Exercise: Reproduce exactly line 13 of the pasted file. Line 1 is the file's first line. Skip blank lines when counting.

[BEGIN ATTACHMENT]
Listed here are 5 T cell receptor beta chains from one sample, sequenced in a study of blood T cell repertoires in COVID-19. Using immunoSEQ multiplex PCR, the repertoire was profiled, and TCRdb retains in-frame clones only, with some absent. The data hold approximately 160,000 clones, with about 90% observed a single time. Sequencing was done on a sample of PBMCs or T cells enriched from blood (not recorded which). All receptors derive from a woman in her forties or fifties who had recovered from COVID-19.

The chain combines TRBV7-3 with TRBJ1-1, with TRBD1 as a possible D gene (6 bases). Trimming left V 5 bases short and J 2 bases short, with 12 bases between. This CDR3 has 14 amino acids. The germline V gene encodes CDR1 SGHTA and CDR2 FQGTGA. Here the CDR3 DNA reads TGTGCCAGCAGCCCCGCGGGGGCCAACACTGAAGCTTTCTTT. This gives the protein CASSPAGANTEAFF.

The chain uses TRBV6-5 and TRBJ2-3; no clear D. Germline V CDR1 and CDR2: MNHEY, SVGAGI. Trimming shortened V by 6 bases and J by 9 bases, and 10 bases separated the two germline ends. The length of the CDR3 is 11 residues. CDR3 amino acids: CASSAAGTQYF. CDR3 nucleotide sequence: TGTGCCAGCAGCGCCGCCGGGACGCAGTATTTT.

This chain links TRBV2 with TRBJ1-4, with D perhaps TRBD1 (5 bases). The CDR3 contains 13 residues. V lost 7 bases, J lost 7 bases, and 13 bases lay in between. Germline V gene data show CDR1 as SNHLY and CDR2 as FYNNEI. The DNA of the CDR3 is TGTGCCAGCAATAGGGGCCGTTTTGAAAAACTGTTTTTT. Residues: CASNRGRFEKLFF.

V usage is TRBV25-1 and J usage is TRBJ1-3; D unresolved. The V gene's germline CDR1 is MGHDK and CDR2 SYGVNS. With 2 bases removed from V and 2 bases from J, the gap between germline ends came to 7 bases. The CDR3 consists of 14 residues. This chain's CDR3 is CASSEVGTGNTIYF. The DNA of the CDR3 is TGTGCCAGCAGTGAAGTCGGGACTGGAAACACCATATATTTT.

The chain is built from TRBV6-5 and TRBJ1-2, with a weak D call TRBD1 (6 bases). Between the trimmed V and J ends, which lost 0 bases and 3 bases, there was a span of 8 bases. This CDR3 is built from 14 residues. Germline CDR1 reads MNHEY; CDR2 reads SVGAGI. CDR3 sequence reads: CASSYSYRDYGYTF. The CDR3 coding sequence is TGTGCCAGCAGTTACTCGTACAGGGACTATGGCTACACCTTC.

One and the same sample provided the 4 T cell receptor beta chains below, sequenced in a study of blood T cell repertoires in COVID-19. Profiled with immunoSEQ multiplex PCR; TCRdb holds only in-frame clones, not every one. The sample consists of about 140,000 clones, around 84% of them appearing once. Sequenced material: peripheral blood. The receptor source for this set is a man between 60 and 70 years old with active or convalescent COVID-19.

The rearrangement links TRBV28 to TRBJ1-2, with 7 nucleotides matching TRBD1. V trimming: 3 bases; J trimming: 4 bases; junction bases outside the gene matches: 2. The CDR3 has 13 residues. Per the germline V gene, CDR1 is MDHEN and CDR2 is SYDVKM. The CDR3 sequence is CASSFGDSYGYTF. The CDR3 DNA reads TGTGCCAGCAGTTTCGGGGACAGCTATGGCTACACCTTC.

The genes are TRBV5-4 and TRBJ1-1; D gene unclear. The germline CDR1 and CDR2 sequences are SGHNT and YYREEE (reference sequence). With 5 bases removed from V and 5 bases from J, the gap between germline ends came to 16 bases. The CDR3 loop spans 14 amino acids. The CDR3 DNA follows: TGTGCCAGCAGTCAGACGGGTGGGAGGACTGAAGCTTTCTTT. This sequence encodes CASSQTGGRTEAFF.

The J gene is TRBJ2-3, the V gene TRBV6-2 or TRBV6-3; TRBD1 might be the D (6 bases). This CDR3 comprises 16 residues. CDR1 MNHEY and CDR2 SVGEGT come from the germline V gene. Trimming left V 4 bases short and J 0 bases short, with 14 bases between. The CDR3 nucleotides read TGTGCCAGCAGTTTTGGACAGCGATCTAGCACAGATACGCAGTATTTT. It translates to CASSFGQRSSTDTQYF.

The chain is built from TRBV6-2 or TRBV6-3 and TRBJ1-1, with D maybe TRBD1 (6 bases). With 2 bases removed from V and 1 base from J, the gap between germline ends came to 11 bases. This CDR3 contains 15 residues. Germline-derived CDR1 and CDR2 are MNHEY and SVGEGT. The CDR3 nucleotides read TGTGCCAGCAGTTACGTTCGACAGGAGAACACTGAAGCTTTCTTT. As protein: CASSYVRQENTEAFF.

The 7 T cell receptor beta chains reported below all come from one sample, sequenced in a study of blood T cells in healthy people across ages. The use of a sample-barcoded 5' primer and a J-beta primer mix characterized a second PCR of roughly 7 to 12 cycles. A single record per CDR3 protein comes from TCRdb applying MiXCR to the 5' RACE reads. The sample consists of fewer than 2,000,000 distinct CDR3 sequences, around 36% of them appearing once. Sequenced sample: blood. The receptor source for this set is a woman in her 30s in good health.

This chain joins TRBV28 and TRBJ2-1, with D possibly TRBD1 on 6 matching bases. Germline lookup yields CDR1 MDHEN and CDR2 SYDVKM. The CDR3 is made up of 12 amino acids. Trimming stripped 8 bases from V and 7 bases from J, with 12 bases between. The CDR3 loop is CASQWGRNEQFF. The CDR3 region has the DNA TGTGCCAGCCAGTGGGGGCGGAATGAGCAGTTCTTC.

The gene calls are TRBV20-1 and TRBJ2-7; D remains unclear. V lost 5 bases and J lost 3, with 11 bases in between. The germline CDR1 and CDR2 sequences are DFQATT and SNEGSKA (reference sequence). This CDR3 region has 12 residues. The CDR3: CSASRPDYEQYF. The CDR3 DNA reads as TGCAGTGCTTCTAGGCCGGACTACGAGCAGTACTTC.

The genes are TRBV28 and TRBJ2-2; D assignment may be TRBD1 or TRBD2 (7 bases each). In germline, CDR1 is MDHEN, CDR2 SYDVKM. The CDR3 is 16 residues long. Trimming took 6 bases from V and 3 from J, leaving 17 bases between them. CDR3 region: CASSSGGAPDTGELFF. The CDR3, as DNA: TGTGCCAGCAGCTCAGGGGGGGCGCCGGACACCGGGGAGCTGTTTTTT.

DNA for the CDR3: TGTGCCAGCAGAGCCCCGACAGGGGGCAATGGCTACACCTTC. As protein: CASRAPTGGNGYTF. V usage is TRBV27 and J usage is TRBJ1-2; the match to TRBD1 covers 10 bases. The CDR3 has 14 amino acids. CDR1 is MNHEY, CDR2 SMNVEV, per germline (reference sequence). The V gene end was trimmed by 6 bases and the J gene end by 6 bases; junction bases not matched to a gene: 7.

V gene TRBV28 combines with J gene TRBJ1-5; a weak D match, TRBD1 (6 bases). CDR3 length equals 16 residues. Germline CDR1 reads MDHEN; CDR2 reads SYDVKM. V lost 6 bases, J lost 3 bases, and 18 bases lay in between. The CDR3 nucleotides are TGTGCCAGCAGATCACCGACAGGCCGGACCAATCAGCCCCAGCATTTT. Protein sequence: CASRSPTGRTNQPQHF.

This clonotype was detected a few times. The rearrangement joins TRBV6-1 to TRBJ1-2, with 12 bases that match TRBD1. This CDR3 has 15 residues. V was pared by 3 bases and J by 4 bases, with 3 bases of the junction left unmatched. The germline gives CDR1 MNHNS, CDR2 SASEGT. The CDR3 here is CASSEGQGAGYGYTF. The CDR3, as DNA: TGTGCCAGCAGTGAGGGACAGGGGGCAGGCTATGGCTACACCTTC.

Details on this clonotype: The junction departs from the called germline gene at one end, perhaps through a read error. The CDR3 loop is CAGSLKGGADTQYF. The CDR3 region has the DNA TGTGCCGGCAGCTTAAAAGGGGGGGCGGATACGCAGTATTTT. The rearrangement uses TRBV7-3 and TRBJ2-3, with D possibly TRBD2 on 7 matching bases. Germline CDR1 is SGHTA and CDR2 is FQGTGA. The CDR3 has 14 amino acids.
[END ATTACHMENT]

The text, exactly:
This chain joins TRBV28 and TRBJ2-1, with D possibly TRBD1 on 6 matching bases. Germline lookup yields CDR1 MDHEN and CDR2 SYDVKM. The CDR3 is made up of 12 amino acids. Trimming stripped 8 bases from V and 7 bases from J, with 12 bases between. The CDR3 loop is CASQWGRNEQFF. The CDR3 region has the DNA TGTGCCAGCCAGTGGGGGCGGAATGAGCAGTTCTTC.